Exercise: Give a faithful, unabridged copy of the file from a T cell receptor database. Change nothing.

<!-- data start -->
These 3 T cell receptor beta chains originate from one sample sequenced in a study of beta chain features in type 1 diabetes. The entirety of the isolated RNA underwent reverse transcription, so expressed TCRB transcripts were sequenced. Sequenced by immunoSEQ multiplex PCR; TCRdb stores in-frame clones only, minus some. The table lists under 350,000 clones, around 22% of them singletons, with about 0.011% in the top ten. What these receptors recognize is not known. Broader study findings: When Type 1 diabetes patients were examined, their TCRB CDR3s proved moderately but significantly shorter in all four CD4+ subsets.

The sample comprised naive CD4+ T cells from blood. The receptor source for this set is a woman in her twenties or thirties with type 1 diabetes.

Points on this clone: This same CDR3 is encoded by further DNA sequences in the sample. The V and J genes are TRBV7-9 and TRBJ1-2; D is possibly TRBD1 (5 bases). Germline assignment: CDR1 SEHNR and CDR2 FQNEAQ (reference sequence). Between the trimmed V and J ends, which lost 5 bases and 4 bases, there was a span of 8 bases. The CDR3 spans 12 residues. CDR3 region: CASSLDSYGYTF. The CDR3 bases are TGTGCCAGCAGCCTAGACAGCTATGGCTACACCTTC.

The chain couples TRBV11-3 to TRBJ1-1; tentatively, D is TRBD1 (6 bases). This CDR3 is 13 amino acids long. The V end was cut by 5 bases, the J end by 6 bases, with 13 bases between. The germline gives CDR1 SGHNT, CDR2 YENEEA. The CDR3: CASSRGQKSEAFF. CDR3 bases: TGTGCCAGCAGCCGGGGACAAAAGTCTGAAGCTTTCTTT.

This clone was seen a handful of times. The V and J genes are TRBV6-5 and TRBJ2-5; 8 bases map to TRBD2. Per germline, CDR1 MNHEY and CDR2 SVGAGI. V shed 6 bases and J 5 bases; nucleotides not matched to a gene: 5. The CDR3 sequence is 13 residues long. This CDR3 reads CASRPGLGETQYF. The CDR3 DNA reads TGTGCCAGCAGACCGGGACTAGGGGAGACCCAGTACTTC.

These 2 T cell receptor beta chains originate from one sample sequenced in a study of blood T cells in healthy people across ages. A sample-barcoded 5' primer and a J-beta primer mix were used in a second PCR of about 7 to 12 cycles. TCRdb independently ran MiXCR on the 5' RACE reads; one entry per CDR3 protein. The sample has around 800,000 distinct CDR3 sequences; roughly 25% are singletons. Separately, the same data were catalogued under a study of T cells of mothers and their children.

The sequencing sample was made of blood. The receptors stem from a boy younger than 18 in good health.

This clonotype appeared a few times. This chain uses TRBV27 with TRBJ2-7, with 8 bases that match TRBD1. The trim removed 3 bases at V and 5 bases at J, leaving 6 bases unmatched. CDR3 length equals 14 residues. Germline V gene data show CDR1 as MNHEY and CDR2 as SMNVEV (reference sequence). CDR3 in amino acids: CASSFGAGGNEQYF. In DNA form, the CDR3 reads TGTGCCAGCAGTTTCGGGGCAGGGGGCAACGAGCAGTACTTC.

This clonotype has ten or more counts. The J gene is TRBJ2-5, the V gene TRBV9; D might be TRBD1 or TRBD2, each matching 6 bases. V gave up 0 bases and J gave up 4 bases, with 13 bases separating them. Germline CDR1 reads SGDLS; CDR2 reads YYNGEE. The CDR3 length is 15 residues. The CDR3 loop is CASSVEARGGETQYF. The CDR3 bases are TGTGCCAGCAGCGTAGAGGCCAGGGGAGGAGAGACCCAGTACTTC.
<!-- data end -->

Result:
These 3 T cell receptor beta chains originate from one sample sequenced in a study of beta chain features in type 1 diabetes. The entirety of the isolated RNA underwent reverse transcription, so expressed TCRB transcripts were sequenced. Sequenced by immunoSEQ multiplex PCR; TCRdb stores in-frame clones only, minus some. The table lists under 350,000 clones, around 22% of them singletons, with about 0.011% in the top ten. What these receptors recognize is not known. Broader study findings: When Type 1 diabetes patients were examined, their TCRB CDR3s proved moderately but significantly shorter in all four CD4+ subsets.

The sample comprised naive CD4+ T cells from blood. The receptor source for this set is a woman in her twenties or thirties with type 1 diabetes.

Points on this clone: This same CDR3 is encoded by further DNA sequences in the sample. The V and J genes are TRBV7-9 and TRBJ1-2; D is possibly TRBD1 (5 bases). Germline assignment: CDR1 SEHNR and CDR2 FQNEAQ (reference sequence). Between the trimmed V and J ends, which lost 5 bases and 4 bases, there was a span of 8 bases. The CDR3 spans 12 residues. CDR3 region: CASSLDSYGYTF. The CDR3 bases are TGTGCCAGCAGCCTAGACAGCTATGGCTACACCTTC.

The chain couples TRBV11-3 to TRBJ1-1; tentatively, D is TRBD1 (6 bases). This CDR3 is 13 amino acids long. The V end was cut by 5 bases, the J end by 6 bases, with 13 bases between. The germline gives CDR1 SGHNT, CDR2 YENEEA. The CDR3: CASSRGQKSEAFF. CDR3 bases: TGTGCCAGCAGCCGGGGACAAAAGTCTGAAGCTTTCTTT.

This clone was seen a handful of times. The V and J genes are TRBV6-5 and TRBJ2-5; 8 bases map to TRBD2. Per germline, CDR1 MNHEY and CDR2 SVGAGI. V shed 6 bases and J 5 bases; nucleotides not matched to a gene: 5. The CDR3 sequence is 13 residues long. This CDR3 reads CASRPGLGETQYF. The CDR3 DNA reads TGTGCCAGCAGACCGGGACTAGGGGAGACCCAGTACTTC.

These 2 T cell receptor beta chains originate from one sample sequenced in a study of blood T cells in healthy people across ages. A sample-barcoded 5' primer and a J-beta primer mix were used in a second PCR of about 7 to 12 cycles. TCRdb independently ran MiXCR on the 5' RACE reads; one entry per CDR3 protein. The sample has around 800,000 distinct CDR3 sequences; roughly 25% are singletons. Separately, the same data were catalogued under a study of T cells of mothers and their children.

The sequencing sample was made of blood. The receptors stem from a boy younger than 18 in good health.

This clonotype appeared a few times. This chain uses TRBV27 with TRBJ2-7, with 8 bases that match TRBD1. The trim removed 3 bases at V and 5 bases at J, leaving 6 bases unmatched. CDR3 length equals 14 residues. Germline V gene data show CDR1 as MNHEY and CDR2 as SMNVEV (reference sequence). CDR3 in amino acids: CASSFGAGGNEQYF. In DNA form, the CDR3 reads TGTGCCAGCAGTTTCGGGGCAGGGGGCAACGAGCAGTACTTC.

This clonotype has ten or more counts. The J gene is TRBJ2-5, the V gene TRBV9; D might be TRBD1 or TRBD2, each matching 6 bases. V gave up 0 bases and J gave up 4 bases, with 13 bases separating them. Germline CDR1 reads SGDLS; CDR2 reads YYNGEE. The CDR3 length is 15 residues. The CDR3 loop is CASSVEARGGETQYF. The CDR3 bases are TGTGCCAGCAGCGTAGAGGCCAGGGGAGGAGAGACCCAGTACTTC.